A somewhat-repetitive remembrance, but one that powerfully captures the feeling of addiction.



A drug addict-turned-therapist chronicles her journey in this debut memoir.

Holly was a crack-cocaine user for 16 years, and her dependency on the drug contributed to the destruction of two marriages and led to suicide attempts and hospitalization in a psychiatric ward. After achieving sobriety, she earned a master’s degree in psychology and turned toward helping others recover from addiction. In this work, she offers an unflinching remembrance of her life in “crack hell,” with the goal of sharing her story with a wider audience and coming to terms with her drug-ravaged early years: “There are moments when the thought crosses my mind of erasing some if not all of my past,” Holly writes. “But without this disturbing past who would I be today?” The author grew up in a Connecticut housing project. “As a family we had a lot of fun,” she recalls, though there were dark undercurrents of disharmony; her father’s Sunday drinking escalated into a ritual, and her mother, on one occasion, beat her with an extension cord, she says. She entered adulthood with a poor self-image, magnified by feelings of body shame. She started experimenting with marijuana, and later tried crack: “It felt like a ride on a rocket headed towards the stars,” she writes of the first time. “Ecstasy traveled from my head to my toes without missing space in between the two.” Holly is particularly effective at conveying the craving that made her a “full time slave to crack,” devoting most every waking moment to “chasing the dragon.” But the account of her almost-daily encounters with crack gets tedious at times, and she’s somewhat vague about the roots of her addiction, touching only fleetingly on parental neglect, genetics, and poor self-image. Ultimately, however, she shows how she recognized that “What was bad were the choices [I] made,” and that now, at least, she’s made a better choice—“not to relapse. My life has not been perfected.”

A somewhat-repetitive remembrance, but one that powerfully captures the feeling of addiction.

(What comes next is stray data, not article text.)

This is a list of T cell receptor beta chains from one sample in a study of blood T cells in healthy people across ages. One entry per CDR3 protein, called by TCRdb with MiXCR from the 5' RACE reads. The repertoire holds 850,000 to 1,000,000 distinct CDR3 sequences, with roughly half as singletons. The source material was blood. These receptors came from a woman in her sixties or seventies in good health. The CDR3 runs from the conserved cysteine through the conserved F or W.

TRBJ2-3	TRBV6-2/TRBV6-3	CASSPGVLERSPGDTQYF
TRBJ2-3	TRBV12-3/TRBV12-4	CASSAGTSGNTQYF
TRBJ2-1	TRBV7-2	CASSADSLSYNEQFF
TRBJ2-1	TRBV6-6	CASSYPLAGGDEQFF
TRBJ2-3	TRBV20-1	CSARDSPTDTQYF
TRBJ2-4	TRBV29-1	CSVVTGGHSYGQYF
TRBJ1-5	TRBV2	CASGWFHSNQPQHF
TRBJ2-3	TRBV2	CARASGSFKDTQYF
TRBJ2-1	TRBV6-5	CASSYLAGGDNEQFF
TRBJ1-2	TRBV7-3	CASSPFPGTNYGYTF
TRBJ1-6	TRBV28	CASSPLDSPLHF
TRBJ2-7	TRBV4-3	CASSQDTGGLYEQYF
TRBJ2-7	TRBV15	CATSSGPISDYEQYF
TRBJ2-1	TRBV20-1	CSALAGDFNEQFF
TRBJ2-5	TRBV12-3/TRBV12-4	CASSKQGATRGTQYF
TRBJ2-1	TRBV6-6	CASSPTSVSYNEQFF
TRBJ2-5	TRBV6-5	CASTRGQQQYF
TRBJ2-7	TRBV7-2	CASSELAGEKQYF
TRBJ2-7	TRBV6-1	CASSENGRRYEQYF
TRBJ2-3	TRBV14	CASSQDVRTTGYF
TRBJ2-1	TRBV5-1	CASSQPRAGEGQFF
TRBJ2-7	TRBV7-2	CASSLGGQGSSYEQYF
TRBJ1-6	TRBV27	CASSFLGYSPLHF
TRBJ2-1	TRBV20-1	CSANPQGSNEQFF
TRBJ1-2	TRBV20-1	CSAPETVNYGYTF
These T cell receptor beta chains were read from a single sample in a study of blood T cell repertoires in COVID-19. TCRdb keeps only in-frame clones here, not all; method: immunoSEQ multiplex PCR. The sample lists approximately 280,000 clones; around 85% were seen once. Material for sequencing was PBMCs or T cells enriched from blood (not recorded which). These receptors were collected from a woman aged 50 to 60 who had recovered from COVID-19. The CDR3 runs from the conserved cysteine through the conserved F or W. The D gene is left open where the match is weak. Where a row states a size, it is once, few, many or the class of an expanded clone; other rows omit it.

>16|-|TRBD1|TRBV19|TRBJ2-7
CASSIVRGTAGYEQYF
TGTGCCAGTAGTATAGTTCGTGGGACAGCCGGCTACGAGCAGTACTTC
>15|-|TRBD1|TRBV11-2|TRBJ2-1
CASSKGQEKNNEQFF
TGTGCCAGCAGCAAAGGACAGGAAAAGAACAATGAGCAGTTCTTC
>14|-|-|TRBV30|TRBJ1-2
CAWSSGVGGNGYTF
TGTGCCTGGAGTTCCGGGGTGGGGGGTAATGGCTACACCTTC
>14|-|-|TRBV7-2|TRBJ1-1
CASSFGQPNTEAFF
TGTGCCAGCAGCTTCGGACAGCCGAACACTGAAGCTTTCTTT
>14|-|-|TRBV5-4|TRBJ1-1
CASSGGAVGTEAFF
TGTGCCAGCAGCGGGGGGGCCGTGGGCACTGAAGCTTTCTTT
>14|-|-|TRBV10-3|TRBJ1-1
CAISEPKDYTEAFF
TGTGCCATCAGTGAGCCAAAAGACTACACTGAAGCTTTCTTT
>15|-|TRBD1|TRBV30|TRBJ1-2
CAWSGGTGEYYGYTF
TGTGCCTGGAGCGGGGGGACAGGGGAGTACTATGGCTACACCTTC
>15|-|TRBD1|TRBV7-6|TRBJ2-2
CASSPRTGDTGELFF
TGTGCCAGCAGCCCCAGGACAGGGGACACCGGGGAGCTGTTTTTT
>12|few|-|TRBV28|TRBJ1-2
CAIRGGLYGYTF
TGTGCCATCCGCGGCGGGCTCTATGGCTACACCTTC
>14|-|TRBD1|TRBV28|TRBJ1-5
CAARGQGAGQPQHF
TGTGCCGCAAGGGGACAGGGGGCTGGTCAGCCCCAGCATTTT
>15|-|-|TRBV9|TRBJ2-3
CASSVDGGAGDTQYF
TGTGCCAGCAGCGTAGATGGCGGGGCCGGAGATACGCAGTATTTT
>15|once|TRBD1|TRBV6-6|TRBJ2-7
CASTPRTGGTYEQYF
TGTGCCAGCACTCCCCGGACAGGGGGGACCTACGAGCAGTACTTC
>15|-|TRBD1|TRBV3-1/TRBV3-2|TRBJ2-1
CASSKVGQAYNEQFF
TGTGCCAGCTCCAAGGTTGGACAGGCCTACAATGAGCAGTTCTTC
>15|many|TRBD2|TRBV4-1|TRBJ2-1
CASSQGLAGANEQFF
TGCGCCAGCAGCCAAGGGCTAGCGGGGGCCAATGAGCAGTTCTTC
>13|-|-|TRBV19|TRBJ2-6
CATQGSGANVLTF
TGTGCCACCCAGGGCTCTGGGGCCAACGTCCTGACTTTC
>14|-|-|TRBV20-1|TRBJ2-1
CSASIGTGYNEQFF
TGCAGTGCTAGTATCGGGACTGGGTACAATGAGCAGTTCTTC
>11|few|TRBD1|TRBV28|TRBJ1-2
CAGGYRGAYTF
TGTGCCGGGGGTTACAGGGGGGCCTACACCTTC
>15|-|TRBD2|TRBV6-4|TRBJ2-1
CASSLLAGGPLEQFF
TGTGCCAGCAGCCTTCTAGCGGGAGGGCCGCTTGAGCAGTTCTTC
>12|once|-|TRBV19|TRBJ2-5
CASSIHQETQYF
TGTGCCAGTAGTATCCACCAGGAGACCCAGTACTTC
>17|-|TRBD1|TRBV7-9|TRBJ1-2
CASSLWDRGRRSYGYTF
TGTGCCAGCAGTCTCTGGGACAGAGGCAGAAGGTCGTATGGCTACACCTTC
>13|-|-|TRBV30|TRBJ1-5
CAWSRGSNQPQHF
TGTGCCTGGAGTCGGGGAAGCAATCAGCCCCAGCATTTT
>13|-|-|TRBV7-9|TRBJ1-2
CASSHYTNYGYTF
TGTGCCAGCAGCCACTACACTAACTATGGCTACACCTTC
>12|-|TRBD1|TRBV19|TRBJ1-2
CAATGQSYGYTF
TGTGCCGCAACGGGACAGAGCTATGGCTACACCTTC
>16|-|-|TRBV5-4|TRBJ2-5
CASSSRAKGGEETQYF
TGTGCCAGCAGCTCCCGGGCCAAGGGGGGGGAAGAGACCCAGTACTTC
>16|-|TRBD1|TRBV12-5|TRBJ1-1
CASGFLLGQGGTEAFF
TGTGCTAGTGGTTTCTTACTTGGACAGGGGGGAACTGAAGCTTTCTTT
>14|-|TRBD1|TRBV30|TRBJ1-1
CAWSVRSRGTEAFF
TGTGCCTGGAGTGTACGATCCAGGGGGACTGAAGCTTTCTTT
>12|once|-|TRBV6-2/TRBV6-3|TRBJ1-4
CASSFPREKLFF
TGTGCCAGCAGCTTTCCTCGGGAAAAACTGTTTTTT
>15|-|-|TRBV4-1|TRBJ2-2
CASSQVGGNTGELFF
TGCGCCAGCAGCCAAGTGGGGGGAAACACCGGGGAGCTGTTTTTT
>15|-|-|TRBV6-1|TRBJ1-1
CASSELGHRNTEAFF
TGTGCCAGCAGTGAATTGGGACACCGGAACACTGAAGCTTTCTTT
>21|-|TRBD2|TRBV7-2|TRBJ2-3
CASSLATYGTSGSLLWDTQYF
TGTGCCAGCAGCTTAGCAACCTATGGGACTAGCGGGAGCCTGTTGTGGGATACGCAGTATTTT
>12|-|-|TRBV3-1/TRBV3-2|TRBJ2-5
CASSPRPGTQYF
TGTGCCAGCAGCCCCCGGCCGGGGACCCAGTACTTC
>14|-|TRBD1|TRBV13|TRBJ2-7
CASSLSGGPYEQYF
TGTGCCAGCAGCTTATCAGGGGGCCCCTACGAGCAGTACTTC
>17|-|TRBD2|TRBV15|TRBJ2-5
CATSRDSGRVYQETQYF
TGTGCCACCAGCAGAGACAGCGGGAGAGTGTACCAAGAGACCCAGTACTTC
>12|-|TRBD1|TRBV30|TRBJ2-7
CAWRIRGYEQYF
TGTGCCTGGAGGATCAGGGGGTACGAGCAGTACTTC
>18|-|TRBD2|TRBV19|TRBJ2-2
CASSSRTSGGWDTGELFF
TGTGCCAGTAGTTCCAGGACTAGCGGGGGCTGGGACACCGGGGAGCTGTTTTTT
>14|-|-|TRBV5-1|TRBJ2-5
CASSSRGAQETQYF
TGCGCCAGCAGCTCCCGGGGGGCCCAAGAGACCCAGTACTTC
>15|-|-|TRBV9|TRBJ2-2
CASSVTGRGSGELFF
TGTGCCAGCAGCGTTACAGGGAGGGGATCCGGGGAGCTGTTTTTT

Pub Date: July 13, 2015

ISBN: 978-1-5151-2706-2

Page Count: 232

Publisher: CreateSpace

Review Posted Online: Aug. 10, 2017

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This early reader is an excellent introduction to the March on Washington in 1963 and the important role in the march played by Martin Luther King Jr. Ruffin gives the book a good, dramatic start: “August 28, 1963. It is a hot summer day in Washington, D.C. More than 250,00 people are pouring into the city.” They have come to protest the treatment of African-Americans here in the US. With stirring original artwork mixed with photographs of the events (and the segregationist policies in the South, such as separate drinking fountains and entrances to public buildings), Ruffin writes of how an end to slavery didn’t mark true equality and that these rights had to be fought for—through marches and sit-ins and words, particularly those of Dr. King, and particularly on that fateful day in Washington. Within a year the Civil Rights Act of 1964 had been passed: “It does not change everything. But it is a beginning.” Lots of visual cues will help new readers through the fairly simple text, but it is the power of the story that will keep them turning the pages. (Easy reader. 6-8)

Pub Date: Jan. 1, 2001

ISBN: 0-448-42421-5

Page Count: 48

Publisher: Grosset & Dunlap

Review Posted Online: May 20, 2010

Kirkus Reviews Issue: Dec. 1, 2000

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Noted jazz and pop record producer Thiele offers a chatty autobiography. Aided by record-business colleague Golden, Thiele traces his career from his start as a ``pubescent, novice jazz record producer'' in the 1940s through the '50s, when he headed Coral, Dot, and Roulette Records, and the '60s, when he worked for ABC and ran the famous Impulse! jazz label. At Coral, Thiele championed the work of ``hillbilly'' singer Buddy Holly, although the only sessions he produced with Holly were marred by saccharine strings. The producer specialized in more mainstream popsters like the irrepressibly perky Teresa Brewer (who later became his fourth wife) and the bubble-machine muzak-meister Lawrence Welk. At Dot, Thiele was instrumental in recording Jack Kerouac's famous beat- generation ramblings to jazz accompaniment (recordings that Dot's president found ``pornographic''), while also overseeing a steady stream of pop hits. He then moved to the Mafia-controlled Roulette label, where he observed the ``silk-suited, pinky-ringed'' entourage who frequented the label's offices. Incredibly, however, Thiele remembers the famously hard-nosed Morris Levy, who ran the label and was eventually convicted of extortion, as ``one of the kindest, most warm-hearted, and classiest music men I have ever known.'' At ABC/Impulse!, Thiele oversaw the classic recordings of John Coltrane, although he is the first to admit that Coltrane essentially produced his own sessions. Like many producers of the day, Thiele participated in the ownership of publishing rights to some of the songs he recorded; he makes no apology for this practice, which he calls ``entirely appropriate and without any ethical conflicts.'' A pleasant, if not exactly riveting, memoir that will be of most interest to those with a thirst for cocktail-hour stories of the record biz. (25 halftones, not seen)

Pub Date: May 1, 1995

ISBN: 0-19-508629-4

Page Count: 224

Publisher: Oxford Univ.

Review Posted Online: May 20, 2010

Kirkus Reviews Issue: March 1, 1995

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